Watch 'The Telephone' on YouTube

This is a charming production, and a superb example of high quality art under Covid-19 conditions. Though it harnesses the power of digital technologies, it also is a much needed reminder that virtual connections should never be at the expense of real, human ones. Plus, at 25 minutes, it’s easily digestible to watch on your laptop screen - or even on your smartphone!

Another small but perfectly formed offering is Scottish soprano Karen Cargill’s recital of three of Mahler’s Rückert-Lieder, with a (somewhat) scaled down Royal Scottish National Orchestra. "Ich atmet’ einen linden Duft" ("I breathed a gentle lime fragrance") beautifully evokes the sweet scent of blossom, with a gorgeous flute solo rounding off this tender rendition. The drama with which "Blicke mir nicht in die Lieder!" ("Do not look at my songs!") opens, under the keen direction of conductor Thomas Søndergård, with a drama that belies the orchestra’s small forces. The third and final song in this bite-sized concert, "Ich bin der Welt abhanden gekommen" (" I have become lost to the world") is particularly moving, with a lush orchestral opening. Cargill sings with a deliciously dark tone, beautifully illuminating the range of emotions in Mahler’s passionate score.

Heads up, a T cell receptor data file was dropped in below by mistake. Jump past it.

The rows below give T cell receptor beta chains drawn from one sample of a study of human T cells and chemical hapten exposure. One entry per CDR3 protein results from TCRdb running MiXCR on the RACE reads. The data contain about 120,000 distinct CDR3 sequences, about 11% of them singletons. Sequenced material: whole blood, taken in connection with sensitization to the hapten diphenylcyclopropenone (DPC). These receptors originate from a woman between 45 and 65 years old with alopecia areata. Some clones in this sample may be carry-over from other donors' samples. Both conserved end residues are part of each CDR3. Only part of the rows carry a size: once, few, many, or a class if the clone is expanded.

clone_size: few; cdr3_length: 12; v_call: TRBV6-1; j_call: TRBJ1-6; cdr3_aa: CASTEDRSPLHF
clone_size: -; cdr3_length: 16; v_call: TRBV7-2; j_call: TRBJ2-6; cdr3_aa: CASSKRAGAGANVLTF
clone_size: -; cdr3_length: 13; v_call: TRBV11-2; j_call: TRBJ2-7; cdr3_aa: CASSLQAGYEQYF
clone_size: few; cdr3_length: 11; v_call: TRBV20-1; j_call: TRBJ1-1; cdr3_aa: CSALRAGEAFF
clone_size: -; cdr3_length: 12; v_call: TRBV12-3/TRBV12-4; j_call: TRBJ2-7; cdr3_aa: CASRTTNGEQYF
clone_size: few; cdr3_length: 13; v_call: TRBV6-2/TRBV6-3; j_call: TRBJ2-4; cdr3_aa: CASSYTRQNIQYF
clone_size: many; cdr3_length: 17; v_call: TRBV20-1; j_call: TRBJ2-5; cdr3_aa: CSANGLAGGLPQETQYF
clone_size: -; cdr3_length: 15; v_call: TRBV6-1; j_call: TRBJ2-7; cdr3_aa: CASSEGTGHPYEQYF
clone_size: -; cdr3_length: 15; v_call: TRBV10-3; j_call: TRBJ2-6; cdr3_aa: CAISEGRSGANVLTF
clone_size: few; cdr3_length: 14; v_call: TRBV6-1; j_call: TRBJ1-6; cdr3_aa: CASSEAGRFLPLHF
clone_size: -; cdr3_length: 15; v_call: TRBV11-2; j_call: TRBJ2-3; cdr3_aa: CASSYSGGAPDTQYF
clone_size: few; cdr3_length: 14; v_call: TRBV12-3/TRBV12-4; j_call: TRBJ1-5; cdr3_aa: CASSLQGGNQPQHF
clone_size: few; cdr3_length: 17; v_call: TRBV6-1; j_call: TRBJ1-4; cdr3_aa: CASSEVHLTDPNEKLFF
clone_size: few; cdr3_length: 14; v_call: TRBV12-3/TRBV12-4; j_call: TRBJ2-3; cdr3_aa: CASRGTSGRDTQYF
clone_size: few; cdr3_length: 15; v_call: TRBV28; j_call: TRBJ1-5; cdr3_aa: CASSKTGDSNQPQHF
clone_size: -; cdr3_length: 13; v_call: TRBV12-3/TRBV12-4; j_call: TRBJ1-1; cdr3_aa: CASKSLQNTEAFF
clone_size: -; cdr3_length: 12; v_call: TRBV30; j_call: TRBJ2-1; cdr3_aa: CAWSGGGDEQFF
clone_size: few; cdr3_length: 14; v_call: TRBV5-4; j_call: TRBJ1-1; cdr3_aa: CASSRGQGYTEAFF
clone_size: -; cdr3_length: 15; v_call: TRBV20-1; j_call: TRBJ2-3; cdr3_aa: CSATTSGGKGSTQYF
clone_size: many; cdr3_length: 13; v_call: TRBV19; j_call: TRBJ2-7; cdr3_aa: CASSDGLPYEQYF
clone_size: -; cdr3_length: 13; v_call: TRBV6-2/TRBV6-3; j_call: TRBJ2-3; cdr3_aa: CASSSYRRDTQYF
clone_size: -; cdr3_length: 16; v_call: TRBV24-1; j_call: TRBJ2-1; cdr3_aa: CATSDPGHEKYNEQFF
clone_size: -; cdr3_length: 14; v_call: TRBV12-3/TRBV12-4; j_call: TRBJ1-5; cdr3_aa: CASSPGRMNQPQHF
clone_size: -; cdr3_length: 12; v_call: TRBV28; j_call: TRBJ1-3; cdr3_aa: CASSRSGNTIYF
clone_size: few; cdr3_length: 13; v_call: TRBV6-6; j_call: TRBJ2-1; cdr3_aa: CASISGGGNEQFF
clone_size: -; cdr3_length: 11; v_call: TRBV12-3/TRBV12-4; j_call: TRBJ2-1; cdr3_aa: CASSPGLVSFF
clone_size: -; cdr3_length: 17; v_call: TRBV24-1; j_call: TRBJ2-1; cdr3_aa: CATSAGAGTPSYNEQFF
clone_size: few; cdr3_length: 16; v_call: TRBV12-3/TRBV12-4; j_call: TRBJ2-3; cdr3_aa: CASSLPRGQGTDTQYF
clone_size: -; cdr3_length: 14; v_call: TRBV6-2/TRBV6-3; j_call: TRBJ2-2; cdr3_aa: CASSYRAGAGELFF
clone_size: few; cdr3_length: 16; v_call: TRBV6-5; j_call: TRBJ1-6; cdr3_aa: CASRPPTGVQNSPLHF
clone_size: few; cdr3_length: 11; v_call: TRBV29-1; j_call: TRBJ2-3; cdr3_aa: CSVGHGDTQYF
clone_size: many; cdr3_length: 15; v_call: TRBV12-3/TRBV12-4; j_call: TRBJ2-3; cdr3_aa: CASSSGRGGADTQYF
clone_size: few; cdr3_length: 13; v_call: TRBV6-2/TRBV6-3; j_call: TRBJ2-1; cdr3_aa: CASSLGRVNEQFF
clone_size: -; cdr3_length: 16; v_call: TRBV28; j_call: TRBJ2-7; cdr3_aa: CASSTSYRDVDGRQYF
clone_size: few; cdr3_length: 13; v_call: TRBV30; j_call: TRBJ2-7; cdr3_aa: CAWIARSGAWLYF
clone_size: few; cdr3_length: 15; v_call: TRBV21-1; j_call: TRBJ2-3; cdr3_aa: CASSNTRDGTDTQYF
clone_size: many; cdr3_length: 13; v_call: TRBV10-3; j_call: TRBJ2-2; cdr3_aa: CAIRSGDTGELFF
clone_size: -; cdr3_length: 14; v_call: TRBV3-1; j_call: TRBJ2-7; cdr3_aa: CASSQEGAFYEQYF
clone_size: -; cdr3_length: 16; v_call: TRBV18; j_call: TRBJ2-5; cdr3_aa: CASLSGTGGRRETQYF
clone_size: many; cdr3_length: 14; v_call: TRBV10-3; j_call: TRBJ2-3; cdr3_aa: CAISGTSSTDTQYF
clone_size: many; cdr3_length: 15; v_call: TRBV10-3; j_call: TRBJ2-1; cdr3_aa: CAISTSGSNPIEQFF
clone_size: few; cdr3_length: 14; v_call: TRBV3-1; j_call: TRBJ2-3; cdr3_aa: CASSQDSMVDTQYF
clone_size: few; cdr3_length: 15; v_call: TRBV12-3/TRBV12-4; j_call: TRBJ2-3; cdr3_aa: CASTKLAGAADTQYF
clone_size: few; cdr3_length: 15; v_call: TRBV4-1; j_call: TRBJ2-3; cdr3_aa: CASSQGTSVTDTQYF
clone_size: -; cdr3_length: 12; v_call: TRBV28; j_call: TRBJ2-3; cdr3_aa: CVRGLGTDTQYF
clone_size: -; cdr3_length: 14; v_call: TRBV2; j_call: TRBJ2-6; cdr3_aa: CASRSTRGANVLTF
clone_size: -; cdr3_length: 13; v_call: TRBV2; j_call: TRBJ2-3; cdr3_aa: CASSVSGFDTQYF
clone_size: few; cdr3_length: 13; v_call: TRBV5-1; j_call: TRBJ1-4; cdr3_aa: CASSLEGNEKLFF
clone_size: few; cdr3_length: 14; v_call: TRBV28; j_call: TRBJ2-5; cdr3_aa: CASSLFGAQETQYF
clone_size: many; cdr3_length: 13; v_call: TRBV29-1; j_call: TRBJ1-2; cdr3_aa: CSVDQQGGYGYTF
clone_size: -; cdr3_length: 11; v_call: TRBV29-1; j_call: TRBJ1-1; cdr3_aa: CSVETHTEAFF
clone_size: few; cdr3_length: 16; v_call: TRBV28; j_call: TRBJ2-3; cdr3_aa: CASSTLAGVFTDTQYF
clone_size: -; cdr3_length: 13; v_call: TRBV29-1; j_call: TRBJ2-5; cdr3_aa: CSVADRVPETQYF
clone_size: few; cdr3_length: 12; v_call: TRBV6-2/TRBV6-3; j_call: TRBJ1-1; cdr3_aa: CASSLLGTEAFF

Watch the three Mahler Rückert-Lieder on YouTube

A performance where scaled-down Mahler doesn’t work so well is the RSNO’s presentation of his Seventh Symphony in chamber form. That’s not to say Klaus Simon’s arrangement isn’t skillful, nor that Søndergård’s interpretation, and the orchestra’s performance are anything but brilliant, it’s just that the piece as a whole sounds a bit "low fat", and, like most things, the full calorie version is infinitely more enjoyable. I look forward to the time when this orchestra can play the large, lush, romantic repertoire at which it so excels with its full forces.